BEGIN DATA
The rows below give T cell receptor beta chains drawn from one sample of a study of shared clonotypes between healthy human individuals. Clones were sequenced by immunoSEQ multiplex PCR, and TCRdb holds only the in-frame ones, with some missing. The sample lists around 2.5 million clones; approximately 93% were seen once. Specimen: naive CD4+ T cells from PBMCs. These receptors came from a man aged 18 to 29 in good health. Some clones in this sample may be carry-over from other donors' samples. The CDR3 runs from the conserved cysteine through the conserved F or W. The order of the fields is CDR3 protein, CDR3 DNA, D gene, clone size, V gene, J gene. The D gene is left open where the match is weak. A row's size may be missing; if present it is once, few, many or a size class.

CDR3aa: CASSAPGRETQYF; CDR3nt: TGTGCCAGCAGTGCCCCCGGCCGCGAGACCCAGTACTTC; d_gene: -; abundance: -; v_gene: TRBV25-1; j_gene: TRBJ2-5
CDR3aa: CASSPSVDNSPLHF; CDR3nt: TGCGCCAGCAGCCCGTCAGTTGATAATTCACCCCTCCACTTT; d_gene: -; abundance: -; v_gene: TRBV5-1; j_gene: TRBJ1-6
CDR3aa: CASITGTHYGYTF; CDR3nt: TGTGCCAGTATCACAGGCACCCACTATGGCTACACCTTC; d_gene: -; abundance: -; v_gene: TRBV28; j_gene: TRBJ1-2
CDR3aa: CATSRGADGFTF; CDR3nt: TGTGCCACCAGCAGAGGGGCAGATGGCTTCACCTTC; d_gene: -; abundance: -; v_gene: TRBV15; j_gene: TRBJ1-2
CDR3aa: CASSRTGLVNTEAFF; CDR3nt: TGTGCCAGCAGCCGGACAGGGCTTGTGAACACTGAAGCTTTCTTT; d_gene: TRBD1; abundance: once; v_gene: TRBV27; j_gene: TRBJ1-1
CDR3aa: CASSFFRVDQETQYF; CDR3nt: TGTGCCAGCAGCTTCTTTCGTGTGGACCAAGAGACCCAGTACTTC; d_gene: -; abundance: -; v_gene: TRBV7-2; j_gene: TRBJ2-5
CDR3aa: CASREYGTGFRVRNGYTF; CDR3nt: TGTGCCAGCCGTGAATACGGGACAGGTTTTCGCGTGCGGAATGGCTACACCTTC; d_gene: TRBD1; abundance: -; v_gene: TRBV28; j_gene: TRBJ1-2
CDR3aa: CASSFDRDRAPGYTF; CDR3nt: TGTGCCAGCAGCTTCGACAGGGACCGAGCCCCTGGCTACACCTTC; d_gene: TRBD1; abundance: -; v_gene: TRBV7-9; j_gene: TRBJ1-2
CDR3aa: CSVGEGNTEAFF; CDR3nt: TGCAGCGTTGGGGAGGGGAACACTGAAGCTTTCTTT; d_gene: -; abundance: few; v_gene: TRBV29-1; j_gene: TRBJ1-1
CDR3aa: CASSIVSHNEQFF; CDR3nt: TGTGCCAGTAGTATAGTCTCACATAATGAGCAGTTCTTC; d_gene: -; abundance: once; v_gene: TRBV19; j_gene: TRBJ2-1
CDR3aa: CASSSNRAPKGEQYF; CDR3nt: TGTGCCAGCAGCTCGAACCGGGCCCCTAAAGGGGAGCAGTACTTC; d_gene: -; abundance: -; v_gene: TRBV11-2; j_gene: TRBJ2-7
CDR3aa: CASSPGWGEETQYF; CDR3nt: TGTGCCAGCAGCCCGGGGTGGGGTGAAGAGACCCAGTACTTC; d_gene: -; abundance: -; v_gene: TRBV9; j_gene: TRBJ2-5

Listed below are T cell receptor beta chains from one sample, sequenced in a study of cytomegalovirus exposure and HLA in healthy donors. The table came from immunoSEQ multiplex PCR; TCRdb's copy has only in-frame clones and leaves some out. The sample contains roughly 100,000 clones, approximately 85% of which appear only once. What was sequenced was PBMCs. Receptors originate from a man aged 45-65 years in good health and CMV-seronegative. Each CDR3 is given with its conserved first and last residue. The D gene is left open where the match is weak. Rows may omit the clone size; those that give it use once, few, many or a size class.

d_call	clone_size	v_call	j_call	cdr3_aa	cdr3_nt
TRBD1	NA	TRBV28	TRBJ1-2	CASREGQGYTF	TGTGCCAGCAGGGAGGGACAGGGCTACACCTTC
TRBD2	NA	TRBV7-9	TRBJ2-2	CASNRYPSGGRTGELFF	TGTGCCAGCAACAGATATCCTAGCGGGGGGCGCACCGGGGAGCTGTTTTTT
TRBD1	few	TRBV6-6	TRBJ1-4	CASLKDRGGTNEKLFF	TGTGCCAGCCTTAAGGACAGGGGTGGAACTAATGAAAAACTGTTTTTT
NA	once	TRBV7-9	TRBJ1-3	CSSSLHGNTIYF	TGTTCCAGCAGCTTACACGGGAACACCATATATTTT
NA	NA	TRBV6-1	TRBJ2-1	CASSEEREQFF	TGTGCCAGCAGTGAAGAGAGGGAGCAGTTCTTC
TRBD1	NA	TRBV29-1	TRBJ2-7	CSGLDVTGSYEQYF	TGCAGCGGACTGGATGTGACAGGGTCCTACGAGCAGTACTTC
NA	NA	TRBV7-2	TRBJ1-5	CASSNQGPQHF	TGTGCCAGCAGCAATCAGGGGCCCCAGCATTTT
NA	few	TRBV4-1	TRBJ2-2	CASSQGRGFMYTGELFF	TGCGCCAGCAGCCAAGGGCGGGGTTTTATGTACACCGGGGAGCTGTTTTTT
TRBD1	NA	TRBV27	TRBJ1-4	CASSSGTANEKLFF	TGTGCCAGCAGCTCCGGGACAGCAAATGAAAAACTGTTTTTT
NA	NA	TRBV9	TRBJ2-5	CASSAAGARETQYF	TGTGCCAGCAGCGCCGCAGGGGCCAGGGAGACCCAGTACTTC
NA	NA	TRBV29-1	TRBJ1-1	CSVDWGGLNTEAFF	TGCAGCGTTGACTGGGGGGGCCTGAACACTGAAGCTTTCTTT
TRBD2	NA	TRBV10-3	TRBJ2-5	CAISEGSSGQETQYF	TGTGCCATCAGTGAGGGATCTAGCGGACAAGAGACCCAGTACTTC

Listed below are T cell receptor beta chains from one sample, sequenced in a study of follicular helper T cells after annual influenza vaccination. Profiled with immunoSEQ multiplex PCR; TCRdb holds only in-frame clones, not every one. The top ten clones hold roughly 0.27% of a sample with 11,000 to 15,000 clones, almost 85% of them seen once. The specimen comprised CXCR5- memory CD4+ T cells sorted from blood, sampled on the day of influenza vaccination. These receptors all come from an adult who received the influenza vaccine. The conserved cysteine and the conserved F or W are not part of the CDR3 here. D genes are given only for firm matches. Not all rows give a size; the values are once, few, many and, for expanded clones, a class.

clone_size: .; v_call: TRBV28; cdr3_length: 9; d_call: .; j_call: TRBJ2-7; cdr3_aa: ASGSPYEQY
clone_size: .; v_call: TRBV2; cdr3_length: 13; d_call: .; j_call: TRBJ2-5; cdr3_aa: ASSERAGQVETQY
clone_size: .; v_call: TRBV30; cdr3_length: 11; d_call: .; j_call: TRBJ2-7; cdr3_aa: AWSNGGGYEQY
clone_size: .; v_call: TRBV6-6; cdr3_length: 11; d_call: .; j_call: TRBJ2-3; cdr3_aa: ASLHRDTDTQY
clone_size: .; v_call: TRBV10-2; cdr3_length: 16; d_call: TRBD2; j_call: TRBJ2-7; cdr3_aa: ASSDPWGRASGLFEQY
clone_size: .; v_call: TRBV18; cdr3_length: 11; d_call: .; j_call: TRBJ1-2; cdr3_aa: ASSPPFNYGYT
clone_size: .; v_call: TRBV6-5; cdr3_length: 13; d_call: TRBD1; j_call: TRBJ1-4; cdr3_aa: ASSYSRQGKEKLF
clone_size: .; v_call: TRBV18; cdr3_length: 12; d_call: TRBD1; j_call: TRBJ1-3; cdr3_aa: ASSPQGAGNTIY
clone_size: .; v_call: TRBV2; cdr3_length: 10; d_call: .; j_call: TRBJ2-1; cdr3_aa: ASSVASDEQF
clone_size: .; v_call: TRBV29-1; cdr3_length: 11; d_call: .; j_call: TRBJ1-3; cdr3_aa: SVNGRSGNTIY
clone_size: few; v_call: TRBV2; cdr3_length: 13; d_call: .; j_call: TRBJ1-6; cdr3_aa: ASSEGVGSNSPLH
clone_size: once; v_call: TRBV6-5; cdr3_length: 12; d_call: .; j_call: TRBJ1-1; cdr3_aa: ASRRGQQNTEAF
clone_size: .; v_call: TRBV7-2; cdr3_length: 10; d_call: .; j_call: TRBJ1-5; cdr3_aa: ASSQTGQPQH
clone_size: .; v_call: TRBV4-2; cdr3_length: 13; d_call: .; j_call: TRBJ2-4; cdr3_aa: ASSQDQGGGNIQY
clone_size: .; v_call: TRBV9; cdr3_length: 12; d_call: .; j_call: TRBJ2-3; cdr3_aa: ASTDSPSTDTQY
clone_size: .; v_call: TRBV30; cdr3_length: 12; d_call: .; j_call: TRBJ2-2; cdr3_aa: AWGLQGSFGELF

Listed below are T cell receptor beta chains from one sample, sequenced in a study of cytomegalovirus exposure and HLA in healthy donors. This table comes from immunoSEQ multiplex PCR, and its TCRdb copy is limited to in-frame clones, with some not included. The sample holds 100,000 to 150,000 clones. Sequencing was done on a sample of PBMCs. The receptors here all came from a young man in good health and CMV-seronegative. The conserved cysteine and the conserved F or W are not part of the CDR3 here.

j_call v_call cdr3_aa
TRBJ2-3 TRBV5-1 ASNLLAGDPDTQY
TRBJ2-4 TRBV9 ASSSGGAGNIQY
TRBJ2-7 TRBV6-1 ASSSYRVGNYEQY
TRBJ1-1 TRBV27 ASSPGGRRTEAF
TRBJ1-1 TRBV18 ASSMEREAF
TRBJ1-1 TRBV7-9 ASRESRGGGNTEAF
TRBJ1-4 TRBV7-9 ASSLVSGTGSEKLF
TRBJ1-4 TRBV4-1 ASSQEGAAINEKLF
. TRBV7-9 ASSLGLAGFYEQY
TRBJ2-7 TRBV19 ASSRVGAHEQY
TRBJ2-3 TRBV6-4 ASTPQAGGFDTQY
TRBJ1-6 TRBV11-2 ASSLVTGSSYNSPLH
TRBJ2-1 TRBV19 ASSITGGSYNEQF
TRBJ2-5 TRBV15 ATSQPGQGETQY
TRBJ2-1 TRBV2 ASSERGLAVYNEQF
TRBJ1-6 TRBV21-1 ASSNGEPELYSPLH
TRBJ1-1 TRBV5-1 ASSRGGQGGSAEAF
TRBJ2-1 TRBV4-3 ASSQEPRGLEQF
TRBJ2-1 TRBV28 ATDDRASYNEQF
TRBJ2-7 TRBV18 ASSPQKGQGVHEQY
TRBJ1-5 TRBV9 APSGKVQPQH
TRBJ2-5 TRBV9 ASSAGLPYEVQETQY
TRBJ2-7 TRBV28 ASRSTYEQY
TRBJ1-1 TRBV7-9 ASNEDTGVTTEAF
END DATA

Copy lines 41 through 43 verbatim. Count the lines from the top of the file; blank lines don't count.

clone_size: .; v_call: TRBV7-2; cdr3_length: 10; d_call: .; j_call: TRBJ1-5; cdr3_aa: ASSQTGQPQH
clone_size: .; v_call: TRBV4-2; cdr3_length: 13; d_call: .; j_call: TRBJ2-4; cdr3_aa: ASSQDQGGGNIQY
clone_size: .; v_call: TRBV9; cdr3_length: 12; d_call: .; j_call: TRBJ2-3; cdr3_aa: ASTDSPSTDTQY